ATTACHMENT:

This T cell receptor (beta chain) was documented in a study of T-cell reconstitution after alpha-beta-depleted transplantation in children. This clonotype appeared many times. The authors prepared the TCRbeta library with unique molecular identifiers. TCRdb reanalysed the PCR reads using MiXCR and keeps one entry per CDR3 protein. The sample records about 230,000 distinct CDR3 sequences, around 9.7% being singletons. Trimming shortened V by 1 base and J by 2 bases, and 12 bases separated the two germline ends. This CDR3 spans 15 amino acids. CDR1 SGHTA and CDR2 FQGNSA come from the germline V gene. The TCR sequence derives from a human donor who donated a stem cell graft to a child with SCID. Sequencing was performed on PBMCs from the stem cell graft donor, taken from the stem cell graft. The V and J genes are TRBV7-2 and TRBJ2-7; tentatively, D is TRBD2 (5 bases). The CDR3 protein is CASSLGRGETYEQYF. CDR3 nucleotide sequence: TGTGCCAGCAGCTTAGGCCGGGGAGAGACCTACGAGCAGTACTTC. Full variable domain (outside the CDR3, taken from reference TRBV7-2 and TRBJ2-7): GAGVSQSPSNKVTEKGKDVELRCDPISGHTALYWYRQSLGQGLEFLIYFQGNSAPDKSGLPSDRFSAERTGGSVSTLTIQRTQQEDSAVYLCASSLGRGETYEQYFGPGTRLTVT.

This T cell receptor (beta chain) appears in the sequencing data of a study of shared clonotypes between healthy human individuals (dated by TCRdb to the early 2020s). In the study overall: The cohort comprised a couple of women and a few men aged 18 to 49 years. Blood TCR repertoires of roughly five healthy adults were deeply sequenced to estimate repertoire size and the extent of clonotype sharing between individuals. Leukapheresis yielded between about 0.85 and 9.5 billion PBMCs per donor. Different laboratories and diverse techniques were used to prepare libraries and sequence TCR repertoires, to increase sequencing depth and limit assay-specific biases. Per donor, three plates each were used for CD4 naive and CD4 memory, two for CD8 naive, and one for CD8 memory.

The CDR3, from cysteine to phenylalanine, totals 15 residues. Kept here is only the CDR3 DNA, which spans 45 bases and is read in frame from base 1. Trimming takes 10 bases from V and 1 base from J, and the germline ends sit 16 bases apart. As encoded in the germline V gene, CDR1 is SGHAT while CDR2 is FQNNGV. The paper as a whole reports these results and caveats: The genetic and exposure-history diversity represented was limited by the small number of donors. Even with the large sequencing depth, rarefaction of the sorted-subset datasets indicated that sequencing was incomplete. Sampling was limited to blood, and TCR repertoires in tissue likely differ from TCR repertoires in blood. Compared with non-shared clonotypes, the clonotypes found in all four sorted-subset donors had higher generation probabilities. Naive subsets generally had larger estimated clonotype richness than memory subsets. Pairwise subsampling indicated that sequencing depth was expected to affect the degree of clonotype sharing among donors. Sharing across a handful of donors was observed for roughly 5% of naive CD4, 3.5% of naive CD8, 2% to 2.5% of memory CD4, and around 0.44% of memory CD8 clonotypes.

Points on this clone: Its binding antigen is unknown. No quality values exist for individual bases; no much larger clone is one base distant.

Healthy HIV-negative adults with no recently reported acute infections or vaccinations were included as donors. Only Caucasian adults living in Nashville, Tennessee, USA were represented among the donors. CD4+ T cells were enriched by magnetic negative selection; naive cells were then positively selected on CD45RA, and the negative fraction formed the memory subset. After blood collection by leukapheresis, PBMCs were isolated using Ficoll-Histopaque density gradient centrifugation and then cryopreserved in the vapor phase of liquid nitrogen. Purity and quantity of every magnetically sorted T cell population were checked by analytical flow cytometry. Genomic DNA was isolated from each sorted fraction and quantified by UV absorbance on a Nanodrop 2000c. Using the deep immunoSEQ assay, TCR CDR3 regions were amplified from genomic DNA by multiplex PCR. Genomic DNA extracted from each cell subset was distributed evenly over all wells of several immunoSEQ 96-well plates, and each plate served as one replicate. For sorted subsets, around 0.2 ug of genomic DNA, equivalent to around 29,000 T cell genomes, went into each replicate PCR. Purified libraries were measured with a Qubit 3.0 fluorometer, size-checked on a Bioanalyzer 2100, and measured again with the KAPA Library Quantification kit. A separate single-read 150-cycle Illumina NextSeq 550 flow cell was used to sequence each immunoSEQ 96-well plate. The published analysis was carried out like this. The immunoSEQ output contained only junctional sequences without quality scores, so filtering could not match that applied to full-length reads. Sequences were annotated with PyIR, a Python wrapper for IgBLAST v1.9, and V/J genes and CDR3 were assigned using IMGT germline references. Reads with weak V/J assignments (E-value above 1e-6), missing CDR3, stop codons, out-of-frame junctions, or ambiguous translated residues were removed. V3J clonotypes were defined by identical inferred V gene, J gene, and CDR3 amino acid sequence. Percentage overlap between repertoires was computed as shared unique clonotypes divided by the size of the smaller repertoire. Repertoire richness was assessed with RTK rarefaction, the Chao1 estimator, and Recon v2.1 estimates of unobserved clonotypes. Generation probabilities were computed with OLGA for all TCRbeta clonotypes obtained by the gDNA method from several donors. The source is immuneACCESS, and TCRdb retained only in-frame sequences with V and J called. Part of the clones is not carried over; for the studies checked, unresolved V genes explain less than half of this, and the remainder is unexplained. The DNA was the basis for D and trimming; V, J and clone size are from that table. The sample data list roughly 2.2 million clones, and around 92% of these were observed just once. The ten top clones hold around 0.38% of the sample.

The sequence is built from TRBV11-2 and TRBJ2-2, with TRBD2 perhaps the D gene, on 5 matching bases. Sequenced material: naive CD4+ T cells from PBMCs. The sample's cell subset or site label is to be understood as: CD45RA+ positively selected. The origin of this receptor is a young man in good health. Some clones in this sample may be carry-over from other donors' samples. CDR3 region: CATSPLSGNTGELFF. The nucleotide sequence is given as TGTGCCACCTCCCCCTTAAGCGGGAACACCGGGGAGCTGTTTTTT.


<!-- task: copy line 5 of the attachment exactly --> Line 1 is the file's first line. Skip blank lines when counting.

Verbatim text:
Healthy HIV-negative adults with no recently reported acute infections or vaccinations were included as donors. Only Caucasian adults living in Nashville, Tennessee, USA were represented among the donors. CD4+ T cells were enriched by magnetic negative selection; naive cells were then positively selected on CD45RA, and the negative fraction formed the memory subset. After blood collection by leukapheresis, PBMCs were isolated using Ficoll-Histopaque density gradient centrifugation and then cryopreserved in the vapor phase of liquid nitrogen. Purity and quantity of every magnetically sorted T cell population were checked by analytical flow cytometry. Genomic DNA was isolated from each sorted fraction and quantified by UV absorbance on a Nanodrop 2000c. Using the deep immunoSEQ assay, TCR CDR3 regions were amplified from genomic DNA by multiplex PCR. Genomic DNA extracted from each cell subset was distributed evenly over all wells of several immunoSEQ 96-well plates, and each plate served as one replicate. For sorted subsets, around 0.2 ug of genomic DNA, equivalent to around 29,000 T cell genomes, went into each replicate PCR. Purified libraries were measured with a Qubit 3.0 fluorometer, size-checked on a Bioanalyzer 2100, and measured again with the KAPA Library Quantification kit. A separate single-read 150-cycle Illumina NextSeq 550 flow cell was used to sequence each immunoSEQ 96-well plate. The published analysis was carried out like this. The immunoSEQ output contained only junctional sequences without quality scores, so filtering could not match that applied to full-length reads. Sequences were annotated with PyIR, a Python wrapper for IgBLAST v1.9, and V/J genes and CDR3 were assigned using IMGT germline references. Reads with weak V/J assignments (E-value above 1e-6), missing CDR3, stop codons, out-of-frame junctions, or ambiguous translated residues were removed. V3J clonotypes were defined by identical inferred V gene, J gene, and CDR3 amino acid sequence. Percentage overlap between repertoires was computed as shared unique clonotypes divided by the size of the smaller repertoire. Repertoire richness was assessed with RTK rarefaction, the Chao1 estimator, and Recon v2.1 estimates of unobserved clonotypes. Generation probabilities were computed with OLGA for all TCRbeta clonotypes obtained by the gDNA method from several donors. The source is immuneACCESS, and TCRdb retained only in-frame sequences with V and J called. Part of the clones is not carried over; for the studies checked, unresolved V genes explain less than half of this, and the remainder is unexplained. The DNA was the basis for D and trimming; V, J and clone size are from that table. The sample data list roughly 2.2 million clones, and around 92% of these were observed just once. The ten top clones hold around 0.38% of the sample.